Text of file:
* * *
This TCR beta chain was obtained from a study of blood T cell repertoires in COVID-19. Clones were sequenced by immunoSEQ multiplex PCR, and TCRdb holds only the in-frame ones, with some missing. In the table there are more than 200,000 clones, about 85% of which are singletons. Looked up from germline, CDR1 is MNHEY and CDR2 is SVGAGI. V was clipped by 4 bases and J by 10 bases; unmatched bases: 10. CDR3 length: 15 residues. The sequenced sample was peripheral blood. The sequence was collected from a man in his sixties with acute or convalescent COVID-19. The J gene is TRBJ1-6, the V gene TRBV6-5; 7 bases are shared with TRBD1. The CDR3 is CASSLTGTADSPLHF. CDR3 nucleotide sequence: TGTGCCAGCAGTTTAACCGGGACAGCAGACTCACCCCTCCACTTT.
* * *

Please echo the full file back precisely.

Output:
This TCR beta chain was obtained from a study of blood T cell repertoires in COVID-19. Clones were sequenced by immunoSEQ multiplex PCR, and TCRdb holds only the in-frame ones, with some missing. In the table there are more than 200,000 clones, about 85% of which are singletons. Looked up from germline, CDR1 is MNHEY and CDR2 is SVGAGI. V was clipped by 4 bases and J by 10 bases; unmatched bases: 10. CDR3 length: 15 residues. The sequenced sample was peripheral blood. The sequence was collected from a man in his sixties with acute or convalescent COVID-19. The J gene is TRBJ1-6, the V gene TRBV6-5; 7 bases are shared with TRBD1. The CDR3 is CASSLTGTADSPLHF. CDR3 nucleotide sequence: TGTGCCAGCAGTTTAACCGGGACAGCAGACTCACCCCTCCACTTT.